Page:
Randy Pench / Bee file, 2009

Three strains of flu are circulating in Sacramento County, H1N1, Influenza A and Influenza B. The widely available flu vaccine covers all three strains of the flu that have been detected. Bee file photo.

Flu continues its spread locally; first death recorded

Published: Friday, Jan. 3, 2014 - 12:45 pm
Last Modified: Friday, Jan. 10, 2014 - 11:25 am

Predictions of the flu’s spread in Sacramento County held fast on Friday, with health officials reporting the season’s first flu death and a doubling of patients hospitalized in intensive care units with flulike symptoms.

Influenza claimed the life of a 61-year-old woman who was hospitalized shortly after experiencing symptoms, got progressively worse and died after about two weeks, said Sacramento County Public Health Officer Olivia Kasirye. The woman, whose name was not released, was reported to be otherwise healthy and tested positive for the influenza A strain of H1N1, a version of the viral strain that caused a worldwide pandemic in 2009, Kasirye said.

State and national officials have confirmed that H1N1 is the predominant strain circulating so far in the 2013-2014 season. According to an alert to physicians from the federal Centers for Disease Control and Protection, H1N1 tends to strike mainly young and middle-aged adults in good health.

“One of the things we have noticed is that the disease can get to people who are otherwise healthy,” Kasirye said. “This just shows it’s going to be an active season. There’s a lot more activity in other counties, too.”

The woman confirmed as the first victim of influenza in Sacramento County this season had also been in a hospital intensive care unit. The ages of the other nine people in intensive care units throughout Sacramento County are 2, 12, 36, 41, 47, 48, 53, 56 and 61. The ICU cases represent a doubling of the five cases that were reported last week.

Three strains of flu are circulating in Sacramento County, two strains of influenza A – including H1N1 – and one strain of influenza B. The widely available flu vaccine covers all three strains of the flu that have been detected. This year, for the first time, a high-dose vaccination is available and recommended for the elderly.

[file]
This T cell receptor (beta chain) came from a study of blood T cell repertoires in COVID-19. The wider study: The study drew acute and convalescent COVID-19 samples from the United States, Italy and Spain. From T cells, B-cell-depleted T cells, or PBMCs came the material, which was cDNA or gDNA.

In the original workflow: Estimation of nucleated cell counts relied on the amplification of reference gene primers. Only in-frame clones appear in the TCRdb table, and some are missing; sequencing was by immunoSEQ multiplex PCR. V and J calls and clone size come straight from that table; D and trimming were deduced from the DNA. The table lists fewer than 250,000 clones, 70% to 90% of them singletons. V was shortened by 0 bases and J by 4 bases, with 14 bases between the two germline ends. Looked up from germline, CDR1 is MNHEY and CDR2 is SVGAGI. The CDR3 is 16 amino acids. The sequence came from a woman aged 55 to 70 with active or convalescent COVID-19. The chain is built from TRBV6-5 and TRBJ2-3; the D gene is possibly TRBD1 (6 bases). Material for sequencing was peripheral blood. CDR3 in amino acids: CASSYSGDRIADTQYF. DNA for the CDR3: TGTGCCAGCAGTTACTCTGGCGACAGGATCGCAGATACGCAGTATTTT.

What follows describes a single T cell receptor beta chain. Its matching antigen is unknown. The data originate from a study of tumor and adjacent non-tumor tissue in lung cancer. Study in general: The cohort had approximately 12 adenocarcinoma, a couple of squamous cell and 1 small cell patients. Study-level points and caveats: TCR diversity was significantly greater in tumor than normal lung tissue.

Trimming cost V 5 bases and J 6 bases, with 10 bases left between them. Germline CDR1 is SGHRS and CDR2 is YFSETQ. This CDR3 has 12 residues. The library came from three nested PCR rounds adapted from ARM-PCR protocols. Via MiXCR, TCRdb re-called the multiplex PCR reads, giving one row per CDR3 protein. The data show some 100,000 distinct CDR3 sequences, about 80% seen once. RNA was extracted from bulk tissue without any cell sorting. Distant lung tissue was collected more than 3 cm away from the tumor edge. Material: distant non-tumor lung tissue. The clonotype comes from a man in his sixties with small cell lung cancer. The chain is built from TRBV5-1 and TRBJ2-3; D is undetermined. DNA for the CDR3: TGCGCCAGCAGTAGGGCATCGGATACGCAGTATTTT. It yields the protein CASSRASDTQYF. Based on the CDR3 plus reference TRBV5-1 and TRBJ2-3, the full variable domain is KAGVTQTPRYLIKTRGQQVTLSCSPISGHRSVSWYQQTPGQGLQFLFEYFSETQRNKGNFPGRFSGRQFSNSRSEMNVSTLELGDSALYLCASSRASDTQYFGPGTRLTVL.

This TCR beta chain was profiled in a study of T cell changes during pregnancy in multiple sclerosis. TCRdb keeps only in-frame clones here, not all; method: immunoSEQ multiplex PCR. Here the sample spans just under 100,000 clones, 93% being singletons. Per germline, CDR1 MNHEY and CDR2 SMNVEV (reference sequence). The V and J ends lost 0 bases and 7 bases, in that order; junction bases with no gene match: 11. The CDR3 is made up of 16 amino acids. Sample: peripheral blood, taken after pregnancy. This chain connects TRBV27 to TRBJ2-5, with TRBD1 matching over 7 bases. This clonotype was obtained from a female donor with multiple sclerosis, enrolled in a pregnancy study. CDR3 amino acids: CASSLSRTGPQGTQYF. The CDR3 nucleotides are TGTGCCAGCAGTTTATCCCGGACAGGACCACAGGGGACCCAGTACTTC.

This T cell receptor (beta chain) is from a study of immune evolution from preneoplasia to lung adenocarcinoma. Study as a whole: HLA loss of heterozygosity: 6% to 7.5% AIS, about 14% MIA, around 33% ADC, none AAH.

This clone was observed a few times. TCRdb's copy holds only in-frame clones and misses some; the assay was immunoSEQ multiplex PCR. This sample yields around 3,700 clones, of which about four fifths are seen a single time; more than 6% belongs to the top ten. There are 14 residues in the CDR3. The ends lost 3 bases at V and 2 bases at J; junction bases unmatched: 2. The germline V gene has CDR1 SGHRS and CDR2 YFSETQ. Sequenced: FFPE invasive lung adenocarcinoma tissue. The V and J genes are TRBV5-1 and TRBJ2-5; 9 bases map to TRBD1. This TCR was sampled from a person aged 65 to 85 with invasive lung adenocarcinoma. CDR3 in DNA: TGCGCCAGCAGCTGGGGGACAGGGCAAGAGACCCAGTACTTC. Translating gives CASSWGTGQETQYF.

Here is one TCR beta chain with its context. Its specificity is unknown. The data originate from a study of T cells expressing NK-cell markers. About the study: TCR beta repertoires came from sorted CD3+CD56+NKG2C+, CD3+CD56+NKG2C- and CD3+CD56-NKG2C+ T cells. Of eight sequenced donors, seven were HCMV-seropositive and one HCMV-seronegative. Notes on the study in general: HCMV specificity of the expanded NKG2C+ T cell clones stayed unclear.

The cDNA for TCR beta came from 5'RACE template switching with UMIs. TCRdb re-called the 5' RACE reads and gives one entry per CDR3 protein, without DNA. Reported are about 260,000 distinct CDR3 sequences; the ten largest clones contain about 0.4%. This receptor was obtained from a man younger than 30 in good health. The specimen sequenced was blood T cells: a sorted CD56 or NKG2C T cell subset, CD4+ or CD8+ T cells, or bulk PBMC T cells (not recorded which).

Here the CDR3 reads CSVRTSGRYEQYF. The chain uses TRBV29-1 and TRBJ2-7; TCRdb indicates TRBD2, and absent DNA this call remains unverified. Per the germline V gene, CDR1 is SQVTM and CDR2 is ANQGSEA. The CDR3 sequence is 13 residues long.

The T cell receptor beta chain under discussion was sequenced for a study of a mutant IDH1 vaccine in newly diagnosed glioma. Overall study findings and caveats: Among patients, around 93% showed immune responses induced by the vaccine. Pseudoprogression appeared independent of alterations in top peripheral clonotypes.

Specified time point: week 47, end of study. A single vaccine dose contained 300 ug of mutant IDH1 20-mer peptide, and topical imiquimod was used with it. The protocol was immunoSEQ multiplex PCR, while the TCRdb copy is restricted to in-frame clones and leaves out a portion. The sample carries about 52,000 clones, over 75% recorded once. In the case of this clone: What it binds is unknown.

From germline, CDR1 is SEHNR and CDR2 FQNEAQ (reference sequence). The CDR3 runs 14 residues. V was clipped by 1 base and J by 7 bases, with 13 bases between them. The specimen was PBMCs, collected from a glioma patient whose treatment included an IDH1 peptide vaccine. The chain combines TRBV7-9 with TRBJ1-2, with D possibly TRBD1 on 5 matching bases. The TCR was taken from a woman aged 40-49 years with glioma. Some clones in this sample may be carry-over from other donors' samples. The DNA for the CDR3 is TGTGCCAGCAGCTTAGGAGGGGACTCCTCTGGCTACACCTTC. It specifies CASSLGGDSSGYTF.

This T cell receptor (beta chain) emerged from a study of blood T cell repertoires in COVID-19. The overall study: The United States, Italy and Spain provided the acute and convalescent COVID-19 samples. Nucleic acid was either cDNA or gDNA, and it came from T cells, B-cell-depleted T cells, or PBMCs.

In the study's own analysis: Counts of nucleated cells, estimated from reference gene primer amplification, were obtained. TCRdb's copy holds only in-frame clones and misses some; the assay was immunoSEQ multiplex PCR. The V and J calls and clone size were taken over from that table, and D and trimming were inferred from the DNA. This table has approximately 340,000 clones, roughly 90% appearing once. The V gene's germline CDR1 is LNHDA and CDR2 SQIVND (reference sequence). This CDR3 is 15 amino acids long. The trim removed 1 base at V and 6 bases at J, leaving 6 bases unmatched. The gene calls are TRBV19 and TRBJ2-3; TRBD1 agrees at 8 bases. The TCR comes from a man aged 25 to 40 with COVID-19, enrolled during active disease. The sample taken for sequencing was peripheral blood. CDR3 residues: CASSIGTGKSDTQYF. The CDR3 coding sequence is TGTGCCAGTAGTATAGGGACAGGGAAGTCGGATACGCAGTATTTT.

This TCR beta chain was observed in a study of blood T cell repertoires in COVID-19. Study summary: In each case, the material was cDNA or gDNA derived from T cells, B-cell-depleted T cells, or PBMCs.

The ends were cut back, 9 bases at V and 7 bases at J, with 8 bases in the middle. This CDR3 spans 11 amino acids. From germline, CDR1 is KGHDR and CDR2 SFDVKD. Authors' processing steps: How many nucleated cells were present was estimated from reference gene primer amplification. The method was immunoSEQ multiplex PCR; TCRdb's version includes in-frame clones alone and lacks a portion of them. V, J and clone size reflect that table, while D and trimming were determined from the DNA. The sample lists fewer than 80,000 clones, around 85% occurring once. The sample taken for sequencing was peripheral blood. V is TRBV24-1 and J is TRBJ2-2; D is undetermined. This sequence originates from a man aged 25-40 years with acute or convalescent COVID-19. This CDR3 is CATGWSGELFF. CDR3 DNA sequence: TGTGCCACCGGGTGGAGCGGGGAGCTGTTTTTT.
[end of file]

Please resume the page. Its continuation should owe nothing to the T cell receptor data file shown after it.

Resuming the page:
Flu vaccines take two weeks to become fully effective. Peak influenza activity typically occurs in late December to early February. The Sacramento County Department of Public Health recommends a flu shot once a season.

According to the CDC, the potency of the flu vaccine may last six to eight months in healthy populations, Kasirye said. This year, for the first time, a high-dose vaccine is available and recommended for the elderly. Because of the unique characteristics of the H1N1, “people who are otherwise healthy” should get a flu shot, she said, along with everyone else who has not already done so.

Kasirye noted that it is especially important for caregivers or others around vulnerable populations – such as the elderly, babies or those with chronic conditions – to get vaccinated. “They depend on us to be able to protect them,” she said.

Meanwhile, the CDC upgraded the risk of catching influenza in California from “normal” to “elevated.” In addition, the state is now experiencing regional outbreaks, rather than just local outbreaks, the CDC said. So far this season, the flu is the most widespread in Texas and southeastern states.

Influenza can strike quickly with symptoms that may include fever, headache, tiredness, cough, sore throat, nasal congestion, and body aches. A respiratory illness, the flu typically lasts two to seven days and may cause severe illness – or even death.

In studying nationwide vaccination patterns, the CDC found that less than half of children and adults were vaccinated by early November, with 39.5 percent of people six months or older getting a flu shot; 41.1 percent of children six months to 17 years getting vaccinated and 39 percent of adults 18 and older getting the flu shot.


Call The Bee’s Cynthia H. Craft, (916) 321-1270.

Read more articles by Cynthia H. Craft



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